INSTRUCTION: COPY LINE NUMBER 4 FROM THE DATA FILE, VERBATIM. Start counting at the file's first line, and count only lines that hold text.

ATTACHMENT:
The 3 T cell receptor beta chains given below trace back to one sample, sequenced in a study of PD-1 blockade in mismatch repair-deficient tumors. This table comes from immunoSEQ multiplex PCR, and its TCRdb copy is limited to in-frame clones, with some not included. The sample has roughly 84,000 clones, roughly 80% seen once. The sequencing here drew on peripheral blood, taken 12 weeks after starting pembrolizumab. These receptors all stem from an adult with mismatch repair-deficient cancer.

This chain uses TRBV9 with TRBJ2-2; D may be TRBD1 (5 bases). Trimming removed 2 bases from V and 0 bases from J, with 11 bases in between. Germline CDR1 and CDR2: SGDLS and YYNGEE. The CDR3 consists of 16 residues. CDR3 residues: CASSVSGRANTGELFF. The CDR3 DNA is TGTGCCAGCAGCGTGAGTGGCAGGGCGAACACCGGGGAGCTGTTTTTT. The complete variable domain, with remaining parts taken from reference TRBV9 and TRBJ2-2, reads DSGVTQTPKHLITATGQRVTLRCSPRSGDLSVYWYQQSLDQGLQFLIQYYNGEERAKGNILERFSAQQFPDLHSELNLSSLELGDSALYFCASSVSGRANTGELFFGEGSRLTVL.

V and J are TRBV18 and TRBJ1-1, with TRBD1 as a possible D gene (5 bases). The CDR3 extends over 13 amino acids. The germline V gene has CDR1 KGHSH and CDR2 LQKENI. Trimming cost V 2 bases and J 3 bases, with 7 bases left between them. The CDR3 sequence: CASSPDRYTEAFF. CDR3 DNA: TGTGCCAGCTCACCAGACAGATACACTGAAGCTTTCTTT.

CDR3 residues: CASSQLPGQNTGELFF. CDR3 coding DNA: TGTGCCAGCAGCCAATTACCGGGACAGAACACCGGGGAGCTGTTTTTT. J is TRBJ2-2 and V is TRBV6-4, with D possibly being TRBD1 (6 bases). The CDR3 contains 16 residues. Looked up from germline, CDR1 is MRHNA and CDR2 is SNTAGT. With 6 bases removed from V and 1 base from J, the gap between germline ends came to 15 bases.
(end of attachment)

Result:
CDR3 residues: CASSQLPGQNTGELFF. CDR3 coding DNA: TGTGCCAGCAGCCAATTACCGGGACAGAACACCGGGGAGCTGTTTTTT. J is TRBJ2-2 and V is TRBV6-4, with D possibly being TRBD1 (6 bases). The CDR3 contains 16 residues. Looked up from germline, CDR1 is MRHNA and CDR2 is SNTAGT. With 6 bases removed from V and 1 base from J, the gap between germline ends came to 15 bases.